Addressing reporters at Joint Base Andrews in Maryland, Trump said: “It’s a terrible, terrible thing what’s going on with hate in our country and frankly all over the world, and something has to be done.”
“The results are very devastating,” he said, adding that if the temple “had some kind of protection,” then “it could have been a much different situation.”
Leaders across the world condemned the attack. Israeli Prime Minister Benjamin Netanyahu said he was “heartbroken and ap- palled” and that the “the entire people of Israel grieve with the families of the dead.”
Attorney General Jeff Sessions said, “Hatred and violence on the basis of religion can have no place in our society. Every American has the right to attend their house of worship in safety.”
The massacre was at least the third mass shooting in a house of worship in three years. Last November, a gunman killed 26 worshippers at a church in Sutherland Springs. In 2015, a white supremacist killed nine congregants in a church in Charleston, S.C.
It came amid rising anxiety about illegal immigration and in a decade that has seen an uptick in hate crimes. The Anti-Defamation League noted earlier this year that the number of reported anti-Semitic incidents in the U.S. surged 57 percent in 2017, the largest rise in a single year since the ADL began tracking such crimes in 1979.
The attack also came just days after George Soros, the billionaire philanthropist and major donor to Democratic candidates who’s Jewish and who survived Nazi occupation in Hungary, received a pipe bomb in the mail.
Also in the past week, a Senate campaign sign for Missouri Attorney General Josh Hawley was sprayed with a swastika.
On Saturday, the Tree of Life Congregation was holding services for three separate congregations when the gunman stormed in.
Police dispatchers received the first emergency calls at 9:54 a.m., Jones of the FBI said, and police officers, including a SWAT team, were dispatched a minute later.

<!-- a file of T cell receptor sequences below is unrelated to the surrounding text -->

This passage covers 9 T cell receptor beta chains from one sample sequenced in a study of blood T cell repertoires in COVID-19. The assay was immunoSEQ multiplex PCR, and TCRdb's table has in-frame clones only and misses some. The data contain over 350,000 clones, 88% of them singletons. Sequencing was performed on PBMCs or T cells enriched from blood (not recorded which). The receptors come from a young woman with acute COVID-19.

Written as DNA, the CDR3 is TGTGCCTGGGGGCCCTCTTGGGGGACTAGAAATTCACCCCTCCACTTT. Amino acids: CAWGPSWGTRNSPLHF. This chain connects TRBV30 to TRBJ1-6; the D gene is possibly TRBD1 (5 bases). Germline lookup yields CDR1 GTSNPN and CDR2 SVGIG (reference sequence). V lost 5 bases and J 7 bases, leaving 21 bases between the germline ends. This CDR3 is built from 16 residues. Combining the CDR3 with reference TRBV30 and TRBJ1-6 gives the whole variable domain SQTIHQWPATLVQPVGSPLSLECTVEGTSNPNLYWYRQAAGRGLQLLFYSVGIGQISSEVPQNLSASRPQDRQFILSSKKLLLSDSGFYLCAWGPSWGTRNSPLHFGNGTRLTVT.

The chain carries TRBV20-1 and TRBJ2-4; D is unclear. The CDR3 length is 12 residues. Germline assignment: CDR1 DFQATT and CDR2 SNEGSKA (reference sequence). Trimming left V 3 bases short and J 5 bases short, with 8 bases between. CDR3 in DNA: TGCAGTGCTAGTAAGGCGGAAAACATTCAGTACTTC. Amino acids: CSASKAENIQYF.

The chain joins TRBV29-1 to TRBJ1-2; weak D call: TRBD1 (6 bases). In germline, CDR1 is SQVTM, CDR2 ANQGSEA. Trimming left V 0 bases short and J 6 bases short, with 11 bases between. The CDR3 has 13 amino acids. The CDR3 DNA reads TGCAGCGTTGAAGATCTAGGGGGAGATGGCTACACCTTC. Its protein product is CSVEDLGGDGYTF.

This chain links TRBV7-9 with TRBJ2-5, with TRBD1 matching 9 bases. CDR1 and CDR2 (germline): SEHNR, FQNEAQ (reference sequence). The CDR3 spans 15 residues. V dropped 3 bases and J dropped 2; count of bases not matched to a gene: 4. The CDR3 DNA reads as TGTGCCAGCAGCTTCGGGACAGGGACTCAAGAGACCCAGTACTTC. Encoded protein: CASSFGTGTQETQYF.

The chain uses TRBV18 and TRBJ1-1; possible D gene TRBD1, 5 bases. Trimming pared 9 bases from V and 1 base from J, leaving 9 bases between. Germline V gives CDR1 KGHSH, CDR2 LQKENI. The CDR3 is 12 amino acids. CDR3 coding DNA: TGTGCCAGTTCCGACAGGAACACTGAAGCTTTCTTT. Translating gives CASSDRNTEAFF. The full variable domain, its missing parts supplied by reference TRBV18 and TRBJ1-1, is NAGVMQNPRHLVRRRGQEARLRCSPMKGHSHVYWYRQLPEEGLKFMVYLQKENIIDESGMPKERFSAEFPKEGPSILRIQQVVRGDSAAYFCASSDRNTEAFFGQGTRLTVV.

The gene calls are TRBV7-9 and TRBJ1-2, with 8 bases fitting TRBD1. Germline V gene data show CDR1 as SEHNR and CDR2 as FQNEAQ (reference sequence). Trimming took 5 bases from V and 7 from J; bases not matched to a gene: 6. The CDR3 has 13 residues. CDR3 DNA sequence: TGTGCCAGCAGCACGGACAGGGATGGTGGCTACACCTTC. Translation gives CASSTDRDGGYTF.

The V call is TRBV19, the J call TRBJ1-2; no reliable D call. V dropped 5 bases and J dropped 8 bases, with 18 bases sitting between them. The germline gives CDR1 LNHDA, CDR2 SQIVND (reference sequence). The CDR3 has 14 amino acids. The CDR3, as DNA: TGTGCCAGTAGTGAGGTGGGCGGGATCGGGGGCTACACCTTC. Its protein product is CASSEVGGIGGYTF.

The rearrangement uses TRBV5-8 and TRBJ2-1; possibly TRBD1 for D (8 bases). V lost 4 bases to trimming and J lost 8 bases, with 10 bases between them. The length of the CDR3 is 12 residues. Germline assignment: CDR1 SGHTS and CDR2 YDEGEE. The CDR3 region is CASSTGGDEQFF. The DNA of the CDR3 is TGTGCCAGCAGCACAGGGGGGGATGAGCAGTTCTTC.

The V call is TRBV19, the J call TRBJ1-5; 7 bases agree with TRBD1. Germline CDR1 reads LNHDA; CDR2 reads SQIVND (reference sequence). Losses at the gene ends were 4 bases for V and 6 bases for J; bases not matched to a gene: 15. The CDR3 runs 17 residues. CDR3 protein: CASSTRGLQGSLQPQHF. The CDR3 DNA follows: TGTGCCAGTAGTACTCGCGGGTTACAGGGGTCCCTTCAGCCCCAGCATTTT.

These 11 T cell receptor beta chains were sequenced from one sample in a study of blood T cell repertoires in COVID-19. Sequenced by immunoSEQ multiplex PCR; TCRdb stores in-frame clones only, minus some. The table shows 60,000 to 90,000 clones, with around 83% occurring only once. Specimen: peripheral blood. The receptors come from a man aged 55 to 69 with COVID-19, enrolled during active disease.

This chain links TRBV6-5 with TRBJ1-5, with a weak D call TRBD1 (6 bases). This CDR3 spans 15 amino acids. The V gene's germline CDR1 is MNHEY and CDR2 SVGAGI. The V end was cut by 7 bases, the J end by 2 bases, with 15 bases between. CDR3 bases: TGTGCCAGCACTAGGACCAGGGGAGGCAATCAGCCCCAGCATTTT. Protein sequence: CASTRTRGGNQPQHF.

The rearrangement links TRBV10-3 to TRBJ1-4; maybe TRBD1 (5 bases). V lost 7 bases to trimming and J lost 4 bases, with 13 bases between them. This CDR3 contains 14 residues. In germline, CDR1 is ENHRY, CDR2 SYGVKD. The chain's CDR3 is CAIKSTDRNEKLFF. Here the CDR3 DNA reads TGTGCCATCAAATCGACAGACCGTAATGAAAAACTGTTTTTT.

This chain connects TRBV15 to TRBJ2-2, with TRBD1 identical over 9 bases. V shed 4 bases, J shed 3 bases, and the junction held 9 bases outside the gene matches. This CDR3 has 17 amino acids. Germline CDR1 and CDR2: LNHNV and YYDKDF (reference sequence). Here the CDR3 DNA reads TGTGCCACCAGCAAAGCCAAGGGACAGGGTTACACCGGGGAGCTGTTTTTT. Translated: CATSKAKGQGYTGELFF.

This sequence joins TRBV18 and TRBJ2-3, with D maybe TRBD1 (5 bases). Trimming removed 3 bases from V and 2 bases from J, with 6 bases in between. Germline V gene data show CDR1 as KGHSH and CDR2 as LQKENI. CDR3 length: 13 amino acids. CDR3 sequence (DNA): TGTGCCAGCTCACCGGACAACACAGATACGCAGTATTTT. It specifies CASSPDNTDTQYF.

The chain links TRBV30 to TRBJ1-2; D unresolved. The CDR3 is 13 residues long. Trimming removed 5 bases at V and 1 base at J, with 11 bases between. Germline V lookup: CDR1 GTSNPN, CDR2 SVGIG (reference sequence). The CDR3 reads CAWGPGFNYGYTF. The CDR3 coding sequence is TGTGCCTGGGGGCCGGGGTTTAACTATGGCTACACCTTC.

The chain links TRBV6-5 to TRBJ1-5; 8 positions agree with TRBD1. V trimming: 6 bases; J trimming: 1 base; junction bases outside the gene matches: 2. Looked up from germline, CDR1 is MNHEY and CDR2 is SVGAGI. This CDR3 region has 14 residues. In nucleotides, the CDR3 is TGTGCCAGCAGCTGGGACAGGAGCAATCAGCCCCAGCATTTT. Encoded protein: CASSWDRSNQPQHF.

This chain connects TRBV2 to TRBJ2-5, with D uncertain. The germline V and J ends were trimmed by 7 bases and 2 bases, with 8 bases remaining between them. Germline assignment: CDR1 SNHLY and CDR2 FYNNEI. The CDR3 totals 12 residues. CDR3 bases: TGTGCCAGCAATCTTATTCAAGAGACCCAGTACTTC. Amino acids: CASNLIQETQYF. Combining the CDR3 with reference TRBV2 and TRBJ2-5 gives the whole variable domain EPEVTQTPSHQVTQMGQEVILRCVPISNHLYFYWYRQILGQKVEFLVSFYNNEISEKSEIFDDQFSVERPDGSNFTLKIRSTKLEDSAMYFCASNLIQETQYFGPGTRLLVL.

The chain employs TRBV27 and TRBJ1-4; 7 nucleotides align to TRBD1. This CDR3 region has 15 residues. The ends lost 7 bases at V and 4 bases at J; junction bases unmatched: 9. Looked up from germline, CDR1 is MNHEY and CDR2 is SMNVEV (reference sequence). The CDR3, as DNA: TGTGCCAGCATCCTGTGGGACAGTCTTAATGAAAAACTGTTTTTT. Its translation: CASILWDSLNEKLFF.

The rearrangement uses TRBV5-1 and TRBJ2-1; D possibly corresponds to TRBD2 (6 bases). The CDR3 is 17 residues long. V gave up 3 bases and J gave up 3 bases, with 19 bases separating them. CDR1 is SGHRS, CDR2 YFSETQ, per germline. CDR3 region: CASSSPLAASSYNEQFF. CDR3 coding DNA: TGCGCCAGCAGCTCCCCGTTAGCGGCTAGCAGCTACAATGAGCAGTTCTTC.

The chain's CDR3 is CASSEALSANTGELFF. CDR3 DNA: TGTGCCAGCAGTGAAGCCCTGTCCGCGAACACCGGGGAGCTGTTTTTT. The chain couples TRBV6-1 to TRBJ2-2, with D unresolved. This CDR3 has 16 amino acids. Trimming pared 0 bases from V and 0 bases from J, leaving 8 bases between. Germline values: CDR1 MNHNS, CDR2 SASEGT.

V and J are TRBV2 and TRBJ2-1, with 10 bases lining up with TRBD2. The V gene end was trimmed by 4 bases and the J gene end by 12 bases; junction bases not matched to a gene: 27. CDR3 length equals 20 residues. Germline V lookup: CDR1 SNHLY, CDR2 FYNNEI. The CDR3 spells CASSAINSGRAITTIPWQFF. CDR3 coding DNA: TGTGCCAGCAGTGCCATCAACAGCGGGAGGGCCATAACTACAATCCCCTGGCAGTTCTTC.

The gunman had already shot and killed 11 people and was on his way out of the synagogue, Jones said, when he encountered police officers and shot at them.
He went back into the synagogue. He was in there for about 20 minutes, law enforcement officials said.
“By the time I got there they were already starting to extract people,” Police Chief Scott Schubert said.
Nearby residents were told to stay inside their homes. Ben Opie, 55, who can see the synagogue from his backyard, said his wife was about to leave their house to do some volunteer work when SWAT officers approached their home and said there was a gunman in the synagogue.
“They chased my wife inside,” he said. “They just said get in the house.”
Saturday night, authorities still were piecing together a portrait of Bowers, and had searched his apartment with a robotic bomb detector and police dogs. One official said he had 21 guns registered in his name.
Law enforcement officers run with a person on a stretcher at the scene of the rampage at the Tree of Life Congregation in Pittsburgh’s Spuirrel Hill neighborhood.
A man holds his head as he’s escorted out of the Tree of Life Congregation by police.
This is a Department of Motor Vehicles photo of Robert Bowers.